Early look at Wild Animal Park, troubled elephants come to the zoo, China’s panda hunter and pandas end up in San Diego, the morality of SeaWorld’s dolphins
Various Authors 3:49 p.m., Dec. 3
On Monday I wrote about San Diegan Troy Johnson debuting a new show on Food Network, but he's not the only local who made it onto that station this year...or even this summer. Dyann Huffman, Mark Manning, and Kristina Repp -- the trio behind the Devilicious food truck -- grinded gears with fellow mobile restaurants on the second season of Food Network's The Great Food Truck Race.
After coasting through the first round of the competition in Las Vegas they were ousted during the second leg in Salt Lake City. Undone by $1 off discounts, but unfazed, they're back home with new energy and the benefit of some lessons learned. I interviewed Huffman shortly after Devilicious' return to find out a little bit more about the show and their business.
What were the most memorable moments of this experience? So many! The day Food Network called and asked us to send in our application and video...the day we found out we were accepted...the people, the cities, the ups and the downs. I can't pick just one memorable moment. It was a once-in-a lifetime experience.
What was the most fun part of the competition? All the amazing people we met; we have made some lifelong friends.
And your impressions of host Tyler Florence? Tyler was great and a really nice guy.
Did you feel at all overshadowed by stronger personalities from regions such as Boston and L.A.? Absolutely not. Since we unfortunately went home on the second week, we did not get much chance to show our personality. But trust me, we can hold our own.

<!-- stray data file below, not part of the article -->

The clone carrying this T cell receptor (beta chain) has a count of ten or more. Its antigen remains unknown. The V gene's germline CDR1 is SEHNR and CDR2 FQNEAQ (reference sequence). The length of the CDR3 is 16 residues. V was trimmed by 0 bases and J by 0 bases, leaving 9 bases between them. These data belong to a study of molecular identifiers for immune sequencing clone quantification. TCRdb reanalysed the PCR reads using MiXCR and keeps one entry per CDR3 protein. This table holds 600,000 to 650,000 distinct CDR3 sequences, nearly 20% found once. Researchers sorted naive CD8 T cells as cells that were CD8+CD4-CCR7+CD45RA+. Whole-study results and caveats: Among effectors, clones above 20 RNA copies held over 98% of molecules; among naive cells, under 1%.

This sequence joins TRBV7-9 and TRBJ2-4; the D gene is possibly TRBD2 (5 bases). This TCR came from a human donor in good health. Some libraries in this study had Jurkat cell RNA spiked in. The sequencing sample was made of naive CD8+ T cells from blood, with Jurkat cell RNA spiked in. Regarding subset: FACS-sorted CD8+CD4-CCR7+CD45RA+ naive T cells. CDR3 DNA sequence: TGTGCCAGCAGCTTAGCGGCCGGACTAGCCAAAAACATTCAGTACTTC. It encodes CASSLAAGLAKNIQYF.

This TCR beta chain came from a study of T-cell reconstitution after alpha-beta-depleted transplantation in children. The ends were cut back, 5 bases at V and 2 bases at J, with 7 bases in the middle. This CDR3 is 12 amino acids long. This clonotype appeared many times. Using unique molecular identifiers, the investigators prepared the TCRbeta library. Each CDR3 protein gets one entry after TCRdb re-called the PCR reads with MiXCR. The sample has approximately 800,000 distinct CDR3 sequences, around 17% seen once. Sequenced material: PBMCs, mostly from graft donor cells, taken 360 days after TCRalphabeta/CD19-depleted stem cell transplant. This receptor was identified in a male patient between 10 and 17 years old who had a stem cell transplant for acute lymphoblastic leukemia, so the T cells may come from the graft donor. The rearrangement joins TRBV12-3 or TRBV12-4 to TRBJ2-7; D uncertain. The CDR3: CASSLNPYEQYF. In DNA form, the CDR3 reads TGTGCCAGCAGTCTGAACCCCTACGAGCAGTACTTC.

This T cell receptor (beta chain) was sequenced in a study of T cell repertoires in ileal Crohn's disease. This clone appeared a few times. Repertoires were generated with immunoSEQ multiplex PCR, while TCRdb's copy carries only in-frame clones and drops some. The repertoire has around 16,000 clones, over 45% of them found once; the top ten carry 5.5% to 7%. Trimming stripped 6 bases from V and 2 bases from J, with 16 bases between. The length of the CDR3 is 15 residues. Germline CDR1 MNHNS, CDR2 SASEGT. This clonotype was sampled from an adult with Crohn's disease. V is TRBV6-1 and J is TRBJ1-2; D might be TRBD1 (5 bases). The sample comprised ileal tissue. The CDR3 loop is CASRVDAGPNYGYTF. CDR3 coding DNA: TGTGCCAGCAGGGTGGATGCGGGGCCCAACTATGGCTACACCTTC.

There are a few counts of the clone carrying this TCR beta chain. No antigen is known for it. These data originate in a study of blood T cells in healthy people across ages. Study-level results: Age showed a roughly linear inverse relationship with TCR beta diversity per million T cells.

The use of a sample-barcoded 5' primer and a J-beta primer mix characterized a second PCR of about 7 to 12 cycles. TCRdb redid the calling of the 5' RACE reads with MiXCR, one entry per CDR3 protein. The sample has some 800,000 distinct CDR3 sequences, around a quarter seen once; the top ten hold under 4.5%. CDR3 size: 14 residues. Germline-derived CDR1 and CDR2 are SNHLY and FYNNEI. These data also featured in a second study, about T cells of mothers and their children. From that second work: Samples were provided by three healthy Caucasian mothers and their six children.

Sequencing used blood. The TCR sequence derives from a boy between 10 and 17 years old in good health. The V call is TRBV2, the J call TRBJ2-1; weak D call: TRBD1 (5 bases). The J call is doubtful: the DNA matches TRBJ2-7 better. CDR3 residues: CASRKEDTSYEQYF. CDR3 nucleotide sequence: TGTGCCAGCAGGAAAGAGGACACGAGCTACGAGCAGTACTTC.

What was the recovery process like after being sent home? We drove 12 hours straight to get home from Salt Lake City, took a couple days off, then went right back to work. I really missed my six-year-old son, my dog, and my bed. We were all just happy to be home.
Have you seen an immediate spike in popularity/sales since your appearance on Food Network? Of course. We opened our doors in January and have grown steadily since day one. However, the growth in the past two months has been astronomical. But it's not just curiosity and one-time customers. Once they try the food, they come back again and again. Our customers are not just customers, they have become friends and some almost family.
Please explain how this experience has benefited you as people, cooks, and a business. We have "speed bumps" all the time in our day-to-day business. Now we just stop what we are doing, calmly evaluate the situation, find the solution, and move on. We can work in any situation, any environment, and with any menu now.
Why did you originally decide to go into the food-truck biz? Devilicious was born because we were tired of going to work every day for someone else. Oddly enough, I always said I would never own a restaurant, and now I own two…and they have wheels! We haven't worked this hard in years, and it has been the most rewarding and amazing journey so far. We can't wait to see where Devilicious will take us next.
What does the future hold for your business? We are launching Devilicious Squared in two weeks -- the sky is the limit. Oh, and if anyone out there has any suitable commercial space available, send us an email.
Where can we catch you over the next couple of weeks? Check out our website at deviliciousfoodtruck.com to keep up with our weekly schedule! Better yet, follow us on @deviliciousfood or our Facebook page and we will update you daily on where to grab some Devilicious grub.
The Devilicious food truck's Dyann Huffman, Mark Manning, and Kristina Repp (photo courtesy Food Network)
The Food Network's chef/host Tyler Florence mows down on a Devilicious offering during a truck stop challenge (photo courtesy Food Network)